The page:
Lorentz Center - Inter-phase: Novel Electronic States at Interfaces in Oxides from 26 Apr 2010 through 29 Apr 2010
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    Inter-phase: Novel Electronic States at Interfaces in Oxides
    from 26 Apr 2010 through 29 Apr 2010

 

Interfaces provide tantalizing opportunities for the occurrence and/or stabilization of electronic states that do not occur in bulk materials. In semiconductors for example, the 2-dimensional electron(hole) gasses are famous examples, with the (fractional) quantum Hall effect as prominent features. And in combinations of cuprate perovskites, high-Tc superconducting interfaces have been created while the abutting crystals are not superconducting. Not only interfaces abutting two dissimilar materials are of interest in this respect, but also surfaces and internal interfaces such as grain boundaries.

 

The occurrence of new electronic interface states has become especially topical with the recent work done on complex oxides. It has been established for example that the interface between the band insulators LaAlO3 and SrTiO3 can become conducting, depending on its atomic arrangement. Under the right preparation conditions such interfaces can even be made superconducting or show magnetic effects. An important aspect in this is the formation of defect states, such as oxygen or cation vacancies, interdiffusion as well as the influence of epitaxial strain.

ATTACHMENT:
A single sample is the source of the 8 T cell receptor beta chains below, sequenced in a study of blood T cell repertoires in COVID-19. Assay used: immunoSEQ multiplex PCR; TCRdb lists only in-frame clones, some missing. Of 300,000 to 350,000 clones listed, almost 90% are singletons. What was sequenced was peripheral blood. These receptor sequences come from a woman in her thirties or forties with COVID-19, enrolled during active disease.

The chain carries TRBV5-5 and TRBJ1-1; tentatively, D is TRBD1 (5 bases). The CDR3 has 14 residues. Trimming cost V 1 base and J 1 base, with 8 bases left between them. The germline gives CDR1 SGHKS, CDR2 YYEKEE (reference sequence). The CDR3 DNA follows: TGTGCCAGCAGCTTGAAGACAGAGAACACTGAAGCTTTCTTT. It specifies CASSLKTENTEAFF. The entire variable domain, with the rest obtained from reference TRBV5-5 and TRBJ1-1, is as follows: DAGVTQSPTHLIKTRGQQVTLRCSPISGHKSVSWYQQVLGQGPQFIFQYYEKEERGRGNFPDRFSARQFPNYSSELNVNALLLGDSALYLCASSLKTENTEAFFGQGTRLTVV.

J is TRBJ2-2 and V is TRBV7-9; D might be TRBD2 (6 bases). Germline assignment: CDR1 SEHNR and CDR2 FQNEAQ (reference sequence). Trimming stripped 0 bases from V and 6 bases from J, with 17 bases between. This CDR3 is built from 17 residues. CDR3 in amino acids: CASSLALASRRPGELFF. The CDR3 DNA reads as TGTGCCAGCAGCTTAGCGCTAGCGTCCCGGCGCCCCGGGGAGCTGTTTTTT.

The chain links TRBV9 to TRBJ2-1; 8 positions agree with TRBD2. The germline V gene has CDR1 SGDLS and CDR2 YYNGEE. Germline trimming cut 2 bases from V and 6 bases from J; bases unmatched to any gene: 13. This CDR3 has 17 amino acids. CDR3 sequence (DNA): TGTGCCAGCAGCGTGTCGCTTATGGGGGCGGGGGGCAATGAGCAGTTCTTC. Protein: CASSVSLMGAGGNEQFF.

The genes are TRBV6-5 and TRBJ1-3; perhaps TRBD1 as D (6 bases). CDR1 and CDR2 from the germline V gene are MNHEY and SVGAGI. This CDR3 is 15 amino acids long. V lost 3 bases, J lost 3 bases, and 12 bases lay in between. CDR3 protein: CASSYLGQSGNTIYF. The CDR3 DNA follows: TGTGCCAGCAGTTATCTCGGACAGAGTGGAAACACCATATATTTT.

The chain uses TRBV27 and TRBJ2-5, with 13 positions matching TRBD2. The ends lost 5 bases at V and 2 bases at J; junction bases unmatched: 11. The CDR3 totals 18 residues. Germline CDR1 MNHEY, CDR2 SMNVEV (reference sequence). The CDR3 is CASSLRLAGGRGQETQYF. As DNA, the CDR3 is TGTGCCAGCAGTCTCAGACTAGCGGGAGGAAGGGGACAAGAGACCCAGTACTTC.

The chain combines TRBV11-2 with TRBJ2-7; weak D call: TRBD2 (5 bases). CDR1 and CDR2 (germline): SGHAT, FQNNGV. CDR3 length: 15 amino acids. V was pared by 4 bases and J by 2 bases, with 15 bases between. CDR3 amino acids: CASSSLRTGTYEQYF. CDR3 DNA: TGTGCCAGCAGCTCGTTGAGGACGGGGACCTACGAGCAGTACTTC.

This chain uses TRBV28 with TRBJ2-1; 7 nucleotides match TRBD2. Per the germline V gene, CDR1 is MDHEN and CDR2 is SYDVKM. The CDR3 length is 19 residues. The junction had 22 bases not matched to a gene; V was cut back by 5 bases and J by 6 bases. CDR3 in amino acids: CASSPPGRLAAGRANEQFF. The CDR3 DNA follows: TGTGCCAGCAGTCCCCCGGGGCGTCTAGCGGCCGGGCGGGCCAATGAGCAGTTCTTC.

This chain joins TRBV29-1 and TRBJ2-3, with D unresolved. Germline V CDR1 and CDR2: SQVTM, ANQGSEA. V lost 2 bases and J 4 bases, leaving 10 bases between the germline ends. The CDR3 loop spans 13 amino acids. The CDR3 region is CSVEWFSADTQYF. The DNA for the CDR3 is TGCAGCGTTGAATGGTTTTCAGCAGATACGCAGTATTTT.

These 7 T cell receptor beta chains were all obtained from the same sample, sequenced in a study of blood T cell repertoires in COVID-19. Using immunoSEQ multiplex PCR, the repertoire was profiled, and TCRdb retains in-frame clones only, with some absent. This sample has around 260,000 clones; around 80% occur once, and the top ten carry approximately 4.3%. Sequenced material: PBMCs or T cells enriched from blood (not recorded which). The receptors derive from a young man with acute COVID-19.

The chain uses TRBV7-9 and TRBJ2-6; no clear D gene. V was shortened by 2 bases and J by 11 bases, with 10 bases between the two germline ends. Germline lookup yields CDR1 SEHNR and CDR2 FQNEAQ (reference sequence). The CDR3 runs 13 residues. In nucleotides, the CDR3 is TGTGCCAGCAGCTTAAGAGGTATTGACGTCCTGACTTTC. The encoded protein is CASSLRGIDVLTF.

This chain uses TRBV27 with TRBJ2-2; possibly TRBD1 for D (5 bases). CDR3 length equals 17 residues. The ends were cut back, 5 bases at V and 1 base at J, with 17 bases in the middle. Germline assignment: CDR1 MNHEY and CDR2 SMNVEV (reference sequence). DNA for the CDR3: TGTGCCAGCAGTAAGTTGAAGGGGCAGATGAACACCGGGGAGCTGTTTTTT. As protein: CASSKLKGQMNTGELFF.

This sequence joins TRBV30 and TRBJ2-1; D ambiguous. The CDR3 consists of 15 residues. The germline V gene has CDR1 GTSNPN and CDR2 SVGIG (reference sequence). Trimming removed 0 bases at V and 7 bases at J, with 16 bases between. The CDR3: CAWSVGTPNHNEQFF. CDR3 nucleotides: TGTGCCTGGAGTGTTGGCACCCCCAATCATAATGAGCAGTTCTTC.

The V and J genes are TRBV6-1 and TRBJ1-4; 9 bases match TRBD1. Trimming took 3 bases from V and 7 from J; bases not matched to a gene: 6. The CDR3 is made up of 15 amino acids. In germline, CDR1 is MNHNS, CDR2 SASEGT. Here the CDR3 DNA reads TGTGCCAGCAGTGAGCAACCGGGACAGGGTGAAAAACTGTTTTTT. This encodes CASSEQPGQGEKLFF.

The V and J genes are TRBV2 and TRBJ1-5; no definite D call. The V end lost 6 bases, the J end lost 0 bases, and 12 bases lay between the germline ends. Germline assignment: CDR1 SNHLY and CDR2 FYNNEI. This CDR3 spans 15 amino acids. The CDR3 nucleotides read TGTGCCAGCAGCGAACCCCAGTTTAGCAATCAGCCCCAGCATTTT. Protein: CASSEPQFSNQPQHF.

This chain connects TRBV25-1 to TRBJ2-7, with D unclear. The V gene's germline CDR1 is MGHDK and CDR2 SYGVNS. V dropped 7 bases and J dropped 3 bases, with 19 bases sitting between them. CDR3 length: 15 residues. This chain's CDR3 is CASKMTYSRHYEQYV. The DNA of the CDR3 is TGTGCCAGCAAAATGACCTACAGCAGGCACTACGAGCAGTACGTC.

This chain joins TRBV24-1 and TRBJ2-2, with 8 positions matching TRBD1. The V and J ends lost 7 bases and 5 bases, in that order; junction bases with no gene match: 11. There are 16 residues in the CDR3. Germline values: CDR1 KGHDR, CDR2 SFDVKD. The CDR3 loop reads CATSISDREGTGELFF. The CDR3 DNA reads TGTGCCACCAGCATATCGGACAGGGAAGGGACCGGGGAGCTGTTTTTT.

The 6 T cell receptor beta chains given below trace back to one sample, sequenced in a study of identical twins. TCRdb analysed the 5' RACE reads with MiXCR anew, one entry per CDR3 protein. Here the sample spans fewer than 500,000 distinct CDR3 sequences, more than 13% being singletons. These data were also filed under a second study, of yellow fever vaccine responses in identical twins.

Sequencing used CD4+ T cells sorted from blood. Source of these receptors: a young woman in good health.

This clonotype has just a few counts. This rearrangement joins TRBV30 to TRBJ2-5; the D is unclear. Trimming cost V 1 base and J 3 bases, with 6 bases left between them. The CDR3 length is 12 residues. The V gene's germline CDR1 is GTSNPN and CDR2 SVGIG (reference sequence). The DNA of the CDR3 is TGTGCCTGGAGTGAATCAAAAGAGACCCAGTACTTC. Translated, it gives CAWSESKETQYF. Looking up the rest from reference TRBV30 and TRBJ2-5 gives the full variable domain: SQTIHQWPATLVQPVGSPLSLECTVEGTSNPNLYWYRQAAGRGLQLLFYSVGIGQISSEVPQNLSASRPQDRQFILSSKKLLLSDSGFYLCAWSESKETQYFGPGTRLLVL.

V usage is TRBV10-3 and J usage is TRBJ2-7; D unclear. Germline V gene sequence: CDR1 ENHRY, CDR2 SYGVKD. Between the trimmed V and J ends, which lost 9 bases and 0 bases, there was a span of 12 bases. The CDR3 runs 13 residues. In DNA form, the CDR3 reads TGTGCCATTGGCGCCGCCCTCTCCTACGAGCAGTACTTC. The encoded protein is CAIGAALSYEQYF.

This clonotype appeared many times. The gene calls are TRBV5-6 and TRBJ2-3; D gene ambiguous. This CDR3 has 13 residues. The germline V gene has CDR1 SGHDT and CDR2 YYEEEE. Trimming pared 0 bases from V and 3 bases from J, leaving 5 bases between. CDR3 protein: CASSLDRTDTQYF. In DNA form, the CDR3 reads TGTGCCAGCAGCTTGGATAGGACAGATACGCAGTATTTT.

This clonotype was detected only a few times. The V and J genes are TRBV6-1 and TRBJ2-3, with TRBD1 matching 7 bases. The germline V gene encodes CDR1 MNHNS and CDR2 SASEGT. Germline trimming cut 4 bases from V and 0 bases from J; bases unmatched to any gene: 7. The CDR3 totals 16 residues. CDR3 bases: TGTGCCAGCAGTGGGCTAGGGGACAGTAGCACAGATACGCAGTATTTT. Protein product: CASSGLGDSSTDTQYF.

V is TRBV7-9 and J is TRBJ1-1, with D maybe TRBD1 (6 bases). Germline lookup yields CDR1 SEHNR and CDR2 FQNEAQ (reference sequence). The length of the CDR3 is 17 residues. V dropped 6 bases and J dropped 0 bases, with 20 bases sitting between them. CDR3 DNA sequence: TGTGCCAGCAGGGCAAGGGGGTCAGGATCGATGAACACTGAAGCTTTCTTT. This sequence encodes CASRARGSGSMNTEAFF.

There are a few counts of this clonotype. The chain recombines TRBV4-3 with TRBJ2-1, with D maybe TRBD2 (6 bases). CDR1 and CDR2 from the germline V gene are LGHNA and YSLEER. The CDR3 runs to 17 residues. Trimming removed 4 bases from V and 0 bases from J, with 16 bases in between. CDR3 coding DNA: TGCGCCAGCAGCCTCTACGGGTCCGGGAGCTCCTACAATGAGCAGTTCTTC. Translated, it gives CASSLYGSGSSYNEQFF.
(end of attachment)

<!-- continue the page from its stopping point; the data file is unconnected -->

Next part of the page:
The main aim of this workshop is to share the latest knowledge on such ‘Inter-phases’. A specific, but certainly not exclusive, focus will be on interfaces in perovskite oxides and related compounds with strong ionic character. Electronic transport properties will be discussed, as well as microstructural and spectroscopic analyses and theoretical studies on such interface states. A bridge will be made to interfaces in other materials systems, such as the semiconductor 2-DE(H)Gs.

 

Various different types of presentations are planned; (a) overview talks with a review character, (b) talks in which specifically the presentation of unpublished work is called for, (c) poster presentations, (d) tutorial talks on specific topics, and (e) panel discussions lead by a moderator.

 

 

 

 



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